PART ONE: THE GIRL CHILD
Akoko Adoyo Akelo Obanda is the name of the girl. Her naming was unique and everything about her went successfully during childhood. In Part One of The River and the Source, we meet a rather jubilant and loved Akoko Obanda. She is vivacious, beautiful and endowed. She grows rapidly and wins love from family including her father.
From Part One we draw most of the Luo cultural practices. The first among the many is the expectations from birth. Many will look at this as mundane, but it sets the book apart. Despite already having seven sons, chief Odero is unafraid of getting more sons. The writer highlights the importance of girls but we see a society which in more occasions recognizes the boy child than it does the girl child. The fact that Chief Odero was expecting a boy child proclaims how biased this society is.
Another significant cultural practice is naming. The luo draw names from four different places or aspects. The first is the time of the season which earns Akoko the name Adoyo. Secondly, names can be brought through dreams and we see Akoko getting the name, Obanda. Thirdly, a child can develop complications such as a bout of colic and crying because of certain displeased ancestor like in the case of Akoko- her step grandmother Akelo. Lastly one can obtain a name from their character and this earns Adoyo Obanda the name Akoko which means the noisy one.
Akoko grows and blossoms into a beautiful young woman. Nak is performed as was tradtion where her six lower teeth were removed. Nak ceremony marks a period in life where a girl child is groomed into the rogors of adulthood. After the ceremony, Akoko’s father gave himself two years before he could start receiving suitors.
The love of a father to a girl child is manifested when Gogni Adinda, Akoko’s father turns down 12 suitors. He purposely did so because, in the men who flocked his compound, none reached the standards he had set. The chief wanted a man who would treat his child well. He was looking for either a potential chief or chief, who was in search of a mikai, the first wife- conditions which not many would fulfill. Wealth was not really the matter but also was at the back of his mind.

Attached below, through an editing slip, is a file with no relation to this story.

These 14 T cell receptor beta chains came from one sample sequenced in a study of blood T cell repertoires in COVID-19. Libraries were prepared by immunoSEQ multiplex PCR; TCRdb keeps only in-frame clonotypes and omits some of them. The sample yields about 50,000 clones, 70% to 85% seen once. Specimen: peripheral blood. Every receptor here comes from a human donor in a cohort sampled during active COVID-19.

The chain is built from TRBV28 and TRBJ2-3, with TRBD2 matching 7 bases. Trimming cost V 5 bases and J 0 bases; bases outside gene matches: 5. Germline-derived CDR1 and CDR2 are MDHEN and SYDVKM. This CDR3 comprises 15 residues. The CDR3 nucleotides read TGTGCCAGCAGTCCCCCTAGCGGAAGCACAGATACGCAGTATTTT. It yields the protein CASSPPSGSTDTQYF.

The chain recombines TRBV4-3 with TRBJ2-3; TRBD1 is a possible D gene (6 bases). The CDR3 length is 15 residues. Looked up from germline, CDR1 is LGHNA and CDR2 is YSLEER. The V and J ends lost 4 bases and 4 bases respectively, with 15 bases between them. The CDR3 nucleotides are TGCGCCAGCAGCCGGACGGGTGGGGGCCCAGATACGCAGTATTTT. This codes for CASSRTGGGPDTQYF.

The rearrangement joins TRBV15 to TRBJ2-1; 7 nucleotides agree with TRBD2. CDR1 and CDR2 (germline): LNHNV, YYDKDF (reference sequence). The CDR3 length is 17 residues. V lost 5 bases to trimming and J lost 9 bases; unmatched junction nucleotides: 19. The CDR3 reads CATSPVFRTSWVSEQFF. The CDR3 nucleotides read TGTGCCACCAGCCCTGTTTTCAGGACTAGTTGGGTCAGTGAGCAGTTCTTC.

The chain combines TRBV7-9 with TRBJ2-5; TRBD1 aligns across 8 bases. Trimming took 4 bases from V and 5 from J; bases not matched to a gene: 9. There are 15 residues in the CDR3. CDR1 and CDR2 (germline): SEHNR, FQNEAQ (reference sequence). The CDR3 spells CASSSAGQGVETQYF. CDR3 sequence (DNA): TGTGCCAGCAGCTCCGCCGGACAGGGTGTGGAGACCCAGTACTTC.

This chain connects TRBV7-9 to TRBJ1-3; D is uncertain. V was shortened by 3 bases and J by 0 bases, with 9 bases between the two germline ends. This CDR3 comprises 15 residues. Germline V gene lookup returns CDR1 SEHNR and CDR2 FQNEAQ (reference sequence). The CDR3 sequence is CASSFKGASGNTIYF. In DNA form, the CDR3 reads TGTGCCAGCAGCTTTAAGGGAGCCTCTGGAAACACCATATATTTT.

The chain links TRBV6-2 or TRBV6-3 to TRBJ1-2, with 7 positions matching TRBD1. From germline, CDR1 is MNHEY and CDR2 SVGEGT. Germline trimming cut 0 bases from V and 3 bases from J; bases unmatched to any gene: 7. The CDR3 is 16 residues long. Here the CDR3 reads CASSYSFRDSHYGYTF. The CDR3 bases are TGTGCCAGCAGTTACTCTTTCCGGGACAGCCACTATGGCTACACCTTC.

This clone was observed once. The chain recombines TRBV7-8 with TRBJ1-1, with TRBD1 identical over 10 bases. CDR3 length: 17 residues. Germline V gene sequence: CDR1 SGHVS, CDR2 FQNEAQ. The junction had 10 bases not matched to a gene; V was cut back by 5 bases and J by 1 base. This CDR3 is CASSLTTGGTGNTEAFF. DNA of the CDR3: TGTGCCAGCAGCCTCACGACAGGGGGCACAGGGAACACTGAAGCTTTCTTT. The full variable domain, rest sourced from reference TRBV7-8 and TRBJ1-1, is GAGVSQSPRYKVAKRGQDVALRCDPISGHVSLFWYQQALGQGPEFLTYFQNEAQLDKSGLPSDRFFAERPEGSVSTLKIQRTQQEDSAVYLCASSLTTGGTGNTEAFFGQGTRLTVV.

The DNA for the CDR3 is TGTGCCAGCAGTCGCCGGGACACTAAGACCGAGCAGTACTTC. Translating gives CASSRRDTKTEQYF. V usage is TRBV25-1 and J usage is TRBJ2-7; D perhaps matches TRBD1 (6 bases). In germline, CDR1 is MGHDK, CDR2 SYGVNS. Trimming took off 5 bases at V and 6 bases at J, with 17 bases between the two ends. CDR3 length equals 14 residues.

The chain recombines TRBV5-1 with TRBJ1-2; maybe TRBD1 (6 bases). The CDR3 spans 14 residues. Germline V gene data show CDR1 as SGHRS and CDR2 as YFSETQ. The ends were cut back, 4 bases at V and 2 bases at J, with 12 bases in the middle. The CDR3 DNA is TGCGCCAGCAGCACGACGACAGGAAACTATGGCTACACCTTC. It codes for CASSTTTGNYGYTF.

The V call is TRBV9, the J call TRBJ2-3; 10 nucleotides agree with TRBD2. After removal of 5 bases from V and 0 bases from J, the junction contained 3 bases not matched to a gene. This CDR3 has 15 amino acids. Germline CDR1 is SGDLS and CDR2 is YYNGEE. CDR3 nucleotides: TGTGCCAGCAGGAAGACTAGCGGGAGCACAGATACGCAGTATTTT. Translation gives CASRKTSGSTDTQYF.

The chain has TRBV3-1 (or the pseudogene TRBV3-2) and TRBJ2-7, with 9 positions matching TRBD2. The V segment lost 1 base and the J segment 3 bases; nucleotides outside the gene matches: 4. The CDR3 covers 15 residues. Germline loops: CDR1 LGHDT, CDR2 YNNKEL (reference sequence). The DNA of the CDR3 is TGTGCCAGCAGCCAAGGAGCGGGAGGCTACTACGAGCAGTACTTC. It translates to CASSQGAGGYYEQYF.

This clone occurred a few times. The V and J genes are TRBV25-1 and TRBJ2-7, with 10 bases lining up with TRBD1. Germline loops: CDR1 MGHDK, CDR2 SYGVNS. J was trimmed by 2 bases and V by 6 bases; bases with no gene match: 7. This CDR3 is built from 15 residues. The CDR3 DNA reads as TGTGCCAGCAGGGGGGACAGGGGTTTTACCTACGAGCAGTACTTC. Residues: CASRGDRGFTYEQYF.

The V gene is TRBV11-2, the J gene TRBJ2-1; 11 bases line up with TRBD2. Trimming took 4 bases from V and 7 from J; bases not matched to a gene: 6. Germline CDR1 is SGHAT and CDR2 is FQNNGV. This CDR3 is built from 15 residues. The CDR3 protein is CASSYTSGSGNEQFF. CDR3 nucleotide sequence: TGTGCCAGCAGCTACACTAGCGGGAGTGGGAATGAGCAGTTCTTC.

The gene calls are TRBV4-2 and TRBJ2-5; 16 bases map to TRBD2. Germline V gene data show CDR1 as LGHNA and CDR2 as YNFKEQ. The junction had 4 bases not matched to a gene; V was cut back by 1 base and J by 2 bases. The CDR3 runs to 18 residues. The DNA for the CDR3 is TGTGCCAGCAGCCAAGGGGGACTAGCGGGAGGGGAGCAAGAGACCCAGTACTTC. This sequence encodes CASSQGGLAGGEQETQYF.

When Owuor Kembo comes at Chief Odero Gogni Adinda’s homestead, the chief is pleased with what he saw. He finally is ready to give his daughter out as a wife. He sets the bride price high but to his surprise, the proposal is accepted without challenge.
There is a lot that evolves in the first part of The River and the Source. It evolves the book into first paced revolutionary change. It churns the story and puchlines the fact that monogamy can be a matter of choice not religion. It puts Chief Owuor Kembo in an advantageous position of being the first man to practice monogamy. It shatters the myth of societal influence on the choice of a lean family and dooms the pessimistic views of what if the few children die?
Moreover, The Girl Child surprises us with the immense strength of a woman. Akoko Obanda is an epitome of wealth. She works hard to set a pedestal unimagined. Basically, many would have thought that Akoko would have embraced the chiefly manner and sat around bossing the villages to provide for their leader. Most often this is a misconception that is reminiscent in many African countries. Turning around the leaf, Akoko provided for herself and built her own family wealth. She encouraged and trained her children to be hardworking and disciplined. She promoted self reliance and mutual relationships with her subjects.
Part one which began with energy, love and huge expectations ends sadly. Akoko’s son, Obura ran from home and joined the King African Rifles (KAR). He dies in war. When Owang’Sino is just about to mary, the chief Owuor Kembo, Akoko’s husband passes on. Before dust could settle, Owang’Sino chokes on a bone and dies leaving behind a very tender boy, Owuor Sino. Akoko is left with no one to lean on. She tries her plea to the Diyoo in the Government office. She is promised that her young grandson, when he comes of age, he will regain the chief’s stool from the arrogant Otieno Kembo. Akoko returns to her paternal home and lives in her brother Oloo’s house.
The sudden turn of events towards the end of part one significantly reduces this book into the fight to survive in the male dominated society. Otieno acts as block that hinders the natural flow of the river. By impeding the river, he changes its course towards a different course.
Were the deaths of the three pillars of Akoko necessary? Without them, Akoko would not have felt vulnerable to change her perception. She would not have found away to try her hand in the new ways of conflict resolution where she sought the white Diyoo for support. It should be noted that, in the struggle to survive, Akoko had to make several decisions. This therefore begs the question: what motivates change?